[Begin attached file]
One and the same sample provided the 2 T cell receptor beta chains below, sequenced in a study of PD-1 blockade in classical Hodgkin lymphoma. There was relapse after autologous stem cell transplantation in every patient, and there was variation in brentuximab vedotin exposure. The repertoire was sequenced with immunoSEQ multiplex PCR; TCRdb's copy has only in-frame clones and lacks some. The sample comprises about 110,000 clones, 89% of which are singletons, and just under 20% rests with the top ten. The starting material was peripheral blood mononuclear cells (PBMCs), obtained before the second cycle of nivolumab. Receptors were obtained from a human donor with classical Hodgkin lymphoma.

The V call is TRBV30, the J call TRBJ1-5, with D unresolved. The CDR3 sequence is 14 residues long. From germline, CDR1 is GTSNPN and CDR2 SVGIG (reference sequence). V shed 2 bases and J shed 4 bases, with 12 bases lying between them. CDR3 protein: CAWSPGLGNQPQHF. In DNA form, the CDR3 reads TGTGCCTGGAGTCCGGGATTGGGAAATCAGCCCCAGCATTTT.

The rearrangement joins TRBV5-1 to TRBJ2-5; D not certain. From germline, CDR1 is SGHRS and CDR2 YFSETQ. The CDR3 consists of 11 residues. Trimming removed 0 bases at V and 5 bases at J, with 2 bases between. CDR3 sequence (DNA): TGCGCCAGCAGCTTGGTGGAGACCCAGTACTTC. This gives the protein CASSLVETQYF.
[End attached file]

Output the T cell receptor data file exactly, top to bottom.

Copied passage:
One and the same sample provided the 2 T cell receptor beta chains below, sequenced in a study of PD-1 blockade in classical Hodgkin lymphoma. There was relapse after autologous stem cell transplantation in every patient, and there was variation in brentuximab vedotin exposure. The repertoire was sequenced with immunoSEQ multiplex PCR; TCRdb's copy has only in-frame clones and lacks some. The sample comprises about 110,000 clones, 89% of which are singletons, and just under 20% rests with the top ten. The starting material was peripheral blood mononuclear cells (PBMCs), obtained before the second cycle of nivolumab. Receptors were obtained from a human donor with classical Hodgkin lymphoma.

The V call is TRBV30, the J call TRBJ1-5, with D unresolved. The CDR3 sequence is 14 residues long. From germline, CDR1 is GTSNPN and CDR2 SVGIG (reference sequence). V shed 2 bases and J shed 4 bases, with 12 bases lying between them. CDR3 protein: CAWSPGLGNQPQHF. In DNA form, the CDR3 reads TGTGCCTGGAGTCCGGGATTGGGAAATCAGCCCCAGCATTTT.

The rearrangement joins TRBV5-1 to TRBJ2-5; D not certain. From germline, CDR1 is SGHRS and CDR2 YFSETQ. The CDR3 consists of 11 residues. Trimming removed 0 bases at V and 5 bases at J, with 2 bases between. CDR3 sequence (DNA): TGCGCCAGCAGCTTGGTGGAGACCCAGTACTTC. This gives the protein CASSLVETQYF.